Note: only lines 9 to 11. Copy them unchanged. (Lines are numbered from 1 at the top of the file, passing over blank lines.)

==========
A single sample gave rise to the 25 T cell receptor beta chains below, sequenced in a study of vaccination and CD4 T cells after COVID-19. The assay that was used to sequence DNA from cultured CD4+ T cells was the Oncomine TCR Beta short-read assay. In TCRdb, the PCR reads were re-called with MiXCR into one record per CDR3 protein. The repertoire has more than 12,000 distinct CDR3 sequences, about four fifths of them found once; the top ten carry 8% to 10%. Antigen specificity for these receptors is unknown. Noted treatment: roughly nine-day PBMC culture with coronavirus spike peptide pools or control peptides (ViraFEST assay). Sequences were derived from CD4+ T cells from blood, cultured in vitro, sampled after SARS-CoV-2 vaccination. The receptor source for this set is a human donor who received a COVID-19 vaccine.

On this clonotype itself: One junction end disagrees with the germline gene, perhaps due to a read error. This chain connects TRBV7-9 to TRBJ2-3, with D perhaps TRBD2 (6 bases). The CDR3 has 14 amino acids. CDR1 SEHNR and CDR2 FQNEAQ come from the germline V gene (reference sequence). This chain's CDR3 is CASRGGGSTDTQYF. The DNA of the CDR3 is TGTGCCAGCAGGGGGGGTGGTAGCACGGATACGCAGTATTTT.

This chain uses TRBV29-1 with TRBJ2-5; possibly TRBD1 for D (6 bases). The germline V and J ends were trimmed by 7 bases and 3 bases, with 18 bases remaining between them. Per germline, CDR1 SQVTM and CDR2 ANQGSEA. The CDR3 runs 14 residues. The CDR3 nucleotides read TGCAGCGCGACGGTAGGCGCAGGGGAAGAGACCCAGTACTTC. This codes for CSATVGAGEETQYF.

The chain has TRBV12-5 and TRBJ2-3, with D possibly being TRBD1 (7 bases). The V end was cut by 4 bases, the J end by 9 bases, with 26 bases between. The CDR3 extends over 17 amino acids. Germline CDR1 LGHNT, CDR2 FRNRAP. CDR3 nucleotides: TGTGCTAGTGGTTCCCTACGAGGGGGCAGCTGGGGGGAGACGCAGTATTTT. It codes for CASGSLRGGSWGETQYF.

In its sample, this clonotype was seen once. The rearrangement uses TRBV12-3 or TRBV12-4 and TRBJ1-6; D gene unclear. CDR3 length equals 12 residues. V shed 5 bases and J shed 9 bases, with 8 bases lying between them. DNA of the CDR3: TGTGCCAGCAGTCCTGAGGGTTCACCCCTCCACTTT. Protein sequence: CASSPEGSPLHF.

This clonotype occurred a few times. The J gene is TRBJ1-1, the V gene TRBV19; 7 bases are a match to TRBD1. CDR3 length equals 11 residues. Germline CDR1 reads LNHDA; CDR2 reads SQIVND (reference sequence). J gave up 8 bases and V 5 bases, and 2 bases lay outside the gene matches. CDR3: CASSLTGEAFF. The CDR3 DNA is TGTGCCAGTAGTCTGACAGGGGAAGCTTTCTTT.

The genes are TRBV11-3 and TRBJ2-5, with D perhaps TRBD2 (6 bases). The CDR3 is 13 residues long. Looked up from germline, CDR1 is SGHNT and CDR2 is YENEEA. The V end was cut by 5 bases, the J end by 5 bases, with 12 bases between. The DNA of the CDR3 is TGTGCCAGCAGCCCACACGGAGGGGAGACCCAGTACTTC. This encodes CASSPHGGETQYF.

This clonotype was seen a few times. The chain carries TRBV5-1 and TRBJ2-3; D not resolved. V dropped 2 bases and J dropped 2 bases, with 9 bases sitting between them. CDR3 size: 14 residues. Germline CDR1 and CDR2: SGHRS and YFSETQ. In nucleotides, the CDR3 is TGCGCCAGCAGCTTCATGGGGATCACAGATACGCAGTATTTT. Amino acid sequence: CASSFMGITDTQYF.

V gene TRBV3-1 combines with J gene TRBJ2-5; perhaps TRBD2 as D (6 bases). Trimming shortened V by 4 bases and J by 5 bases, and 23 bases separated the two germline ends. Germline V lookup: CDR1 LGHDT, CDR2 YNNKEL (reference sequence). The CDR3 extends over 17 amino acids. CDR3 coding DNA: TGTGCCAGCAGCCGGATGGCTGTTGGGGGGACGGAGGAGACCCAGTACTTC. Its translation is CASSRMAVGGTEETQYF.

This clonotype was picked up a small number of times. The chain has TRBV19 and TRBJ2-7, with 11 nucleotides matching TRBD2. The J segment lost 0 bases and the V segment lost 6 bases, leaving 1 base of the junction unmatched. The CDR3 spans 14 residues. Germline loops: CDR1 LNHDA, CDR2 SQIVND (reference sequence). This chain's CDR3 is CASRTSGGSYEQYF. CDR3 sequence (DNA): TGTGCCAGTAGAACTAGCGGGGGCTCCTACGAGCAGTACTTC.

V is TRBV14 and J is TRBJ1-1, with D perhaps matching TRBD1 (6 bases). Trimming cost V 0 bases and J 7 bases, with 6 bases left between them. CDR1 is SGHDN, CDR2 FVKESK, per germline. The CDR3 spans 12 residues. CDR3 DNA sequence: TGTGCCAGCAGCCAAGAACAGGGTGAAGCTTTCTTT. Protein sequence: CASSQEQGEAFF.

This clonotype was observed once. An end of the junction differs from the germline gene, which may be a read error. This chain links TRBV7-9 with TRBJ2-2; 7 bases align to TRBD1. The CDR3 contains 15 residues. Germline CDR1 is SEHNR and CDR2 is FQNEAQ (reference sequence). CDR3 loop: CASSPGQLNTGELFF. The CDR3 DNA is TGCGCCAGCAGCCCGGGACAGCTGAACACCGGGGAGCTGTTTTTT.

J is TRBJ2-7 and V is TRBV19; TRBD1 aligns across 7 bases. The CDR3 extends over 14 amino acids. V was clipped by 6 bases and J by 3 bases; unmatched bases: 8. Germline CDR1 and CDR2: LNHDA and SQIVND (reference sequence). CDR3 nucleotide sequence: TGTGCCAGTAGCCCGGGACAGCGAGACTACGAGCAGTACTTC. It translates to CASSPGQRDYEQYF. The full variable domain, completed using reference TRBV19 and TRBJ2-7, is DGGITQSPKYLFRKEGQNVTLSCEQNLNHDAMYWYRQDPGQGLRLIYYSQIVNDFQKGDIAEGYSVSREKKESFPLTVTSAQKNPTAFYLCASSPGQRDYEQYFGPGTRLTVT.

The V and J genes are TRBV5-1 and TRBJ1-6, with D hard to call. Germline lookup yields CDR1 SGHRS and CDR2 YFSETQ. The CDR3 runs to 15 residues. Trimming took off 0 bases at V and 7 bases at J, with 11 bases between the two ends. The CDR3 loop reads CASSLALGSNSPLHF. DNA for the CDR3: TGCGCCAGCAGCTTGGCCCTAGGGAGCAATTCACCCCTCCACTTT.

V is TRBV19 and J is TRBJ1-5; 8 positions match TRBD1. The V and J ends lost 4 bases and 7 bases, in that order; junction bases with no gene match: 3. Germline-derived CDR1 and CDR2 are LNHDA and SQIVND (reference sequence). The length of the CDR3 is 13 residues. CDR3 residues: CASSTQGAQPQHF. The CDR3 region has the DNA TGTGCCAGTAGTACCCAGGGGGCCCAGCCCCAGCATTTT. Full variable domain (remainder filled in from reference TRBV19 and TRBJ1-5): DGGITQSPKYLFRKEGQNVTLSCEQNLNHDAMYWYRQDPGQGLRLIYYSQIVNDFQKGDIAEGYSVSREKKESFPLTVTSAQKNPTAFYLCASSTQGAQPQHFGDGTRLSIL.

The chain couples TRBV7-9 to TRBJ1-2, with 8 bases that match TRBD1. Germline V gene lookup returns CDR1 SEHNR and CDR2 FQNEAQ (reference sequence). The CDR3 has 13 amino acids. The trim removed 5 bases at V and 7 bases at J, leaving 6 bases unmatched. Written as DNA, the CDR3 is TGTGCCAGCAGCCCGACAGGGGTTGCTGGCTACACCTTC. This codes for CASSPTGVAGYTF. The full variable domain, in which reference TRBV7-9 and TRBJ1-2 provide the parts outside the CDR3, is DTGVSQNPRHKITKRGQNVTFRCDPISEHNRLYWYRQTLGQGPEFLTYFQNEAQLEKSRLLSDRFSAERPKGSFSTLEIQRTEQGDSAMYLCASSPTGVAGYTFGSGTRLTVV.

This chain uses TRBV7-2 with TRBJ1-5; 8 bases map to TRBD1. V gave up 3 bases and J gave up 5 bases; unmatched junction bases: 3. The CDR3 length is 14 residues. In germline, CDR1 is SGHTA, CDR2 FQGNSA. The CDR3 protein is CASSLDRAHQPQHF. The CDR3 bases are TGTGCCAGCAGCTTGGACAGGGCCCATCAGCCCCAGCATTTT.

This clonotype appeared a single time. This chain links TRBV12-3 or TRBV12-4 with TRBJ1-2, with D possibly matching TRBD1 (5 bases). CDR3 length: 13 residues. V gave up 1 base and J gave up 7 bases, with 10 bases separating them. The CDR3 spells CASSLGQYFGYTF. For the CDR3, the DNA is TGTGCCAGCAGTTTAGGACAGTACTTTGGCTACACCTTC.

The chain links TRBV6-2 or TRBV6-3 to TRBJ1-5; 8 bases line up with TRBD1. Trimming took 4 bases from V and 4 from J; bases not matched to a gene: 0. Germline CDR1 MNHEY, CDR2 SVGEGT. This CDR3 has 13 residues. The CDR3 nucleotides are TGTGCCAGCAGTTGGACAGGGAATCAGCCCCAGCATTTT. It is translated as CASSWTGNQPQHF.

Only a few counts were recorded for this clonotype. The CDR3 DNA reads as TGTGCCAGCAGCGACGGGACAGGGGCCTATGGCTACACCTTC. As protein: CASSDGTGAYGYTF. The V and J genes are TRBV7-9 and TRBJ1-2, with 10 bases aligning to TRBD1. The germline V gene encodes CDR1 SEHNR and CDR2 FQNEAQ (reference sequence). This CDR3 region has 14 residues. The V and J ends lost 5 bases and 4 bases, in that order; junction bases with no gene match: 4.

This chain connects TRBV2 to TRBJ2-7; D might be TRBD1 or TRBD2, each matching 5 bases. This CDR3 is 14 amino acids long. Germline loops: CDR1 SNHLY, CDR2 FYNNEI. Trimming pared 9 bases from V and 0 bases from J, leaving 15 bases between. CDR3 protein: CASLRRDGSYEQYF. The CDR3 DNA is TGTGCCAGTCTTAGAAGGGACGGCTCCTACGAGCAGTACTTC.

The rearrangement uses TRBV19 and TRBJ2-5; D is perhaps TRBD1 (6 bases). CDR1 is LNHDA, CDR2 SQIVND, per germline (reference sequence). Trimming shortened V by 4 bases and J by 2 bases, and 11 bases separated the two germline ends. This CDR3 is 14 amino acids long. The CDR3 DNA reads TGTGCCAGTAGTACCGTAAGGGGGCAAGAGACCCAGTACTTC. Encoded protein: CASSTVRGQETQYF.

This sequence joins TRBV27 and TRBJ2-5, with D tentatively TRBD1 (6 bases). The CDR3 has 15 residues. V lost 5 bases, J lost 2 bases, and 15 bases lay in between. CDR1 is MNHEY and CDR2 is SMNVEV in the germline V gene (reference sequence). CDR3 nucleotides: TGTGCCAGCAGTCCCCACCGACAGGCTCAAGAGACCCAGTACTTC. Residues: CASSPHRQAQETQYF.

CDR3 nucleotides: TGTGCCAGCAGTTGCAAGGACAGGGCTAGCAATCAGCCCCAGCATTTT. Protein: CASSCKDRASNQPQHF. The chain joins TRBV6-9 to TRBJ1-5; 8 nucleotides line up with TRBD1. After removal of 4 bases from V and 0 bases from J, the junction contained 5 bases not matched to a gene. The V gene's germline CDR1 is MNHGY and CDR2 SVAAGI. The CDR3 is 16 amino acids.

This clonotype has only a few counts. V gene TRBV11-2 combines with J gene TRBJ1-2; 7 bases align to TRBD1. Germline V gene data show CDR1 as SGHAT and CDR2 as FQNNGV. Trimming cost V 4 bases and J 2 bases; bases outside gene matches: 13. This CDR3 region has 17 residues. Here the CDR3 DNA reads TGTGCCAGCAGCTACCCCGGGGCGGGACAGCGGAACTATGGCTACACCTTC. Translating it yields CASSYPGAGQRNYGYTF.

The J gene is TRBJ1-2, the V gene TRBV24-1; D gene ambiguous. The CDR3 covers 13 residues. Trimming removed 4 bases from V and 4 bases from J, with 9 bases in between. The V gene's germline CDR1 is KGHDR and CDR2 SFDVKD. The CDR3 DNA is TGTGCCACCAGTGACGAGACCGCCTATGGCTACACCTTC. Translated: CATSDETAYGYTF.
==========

V gene TRBV3-1 combines with J gene TRBJ2-5; perhaps TRBD2 as D (6 bases). Trimming shortened V by 4 bases and J by 5 bases, and 23 bases separated the two germline ends. Germline V lookup: CDR1 LGHDT, CDR2 YNNKEL (reference sequence). The CDR3 extends over 17 amino acids. CDR3 coding DNA: TGTGCCAGCAGCCGGATGGCTGTTGGGGGGACGGAGGAGACCCAGTACTTC. Its translation is CASSRMAVGGTEETQYF.

This clonotype was picked up a small number of times. The chain has TRBV19 and TRBJ2-7, with 11 nucleotides matching TRBD2. The J segment lost 0 bases and the V segment lost 6 bases, leaving 1 base of the junction unmatched. The CDR3 spans 14 residues. Germline loops: CDR1 LNHDA, CDR2 SQIVND (reference sequence). This chain's CDR3 is CASRTSGGSYEQYF. CDR3 sequence (DNA): TGTGCCAGTAGAACTAGCGGGGGCTCCTACGAGCAGTACTTC.

V is TRBV14 and J is TRBJ1-1, with D perhaps matching TRBD1 (6 bases). Trimming cost V 0 bases and J 7 bases, with 6 bases left between them. CDR1 is SGHDN, CDR2 FVKESK, per germline. The CDR3 spans 12 residues. CDR3 DNA sequence: TGTGCCAGCAGCCAAGAACAGGGTGAAGCTTTCTTT. Protein sequence: CASSQEQGEAFF.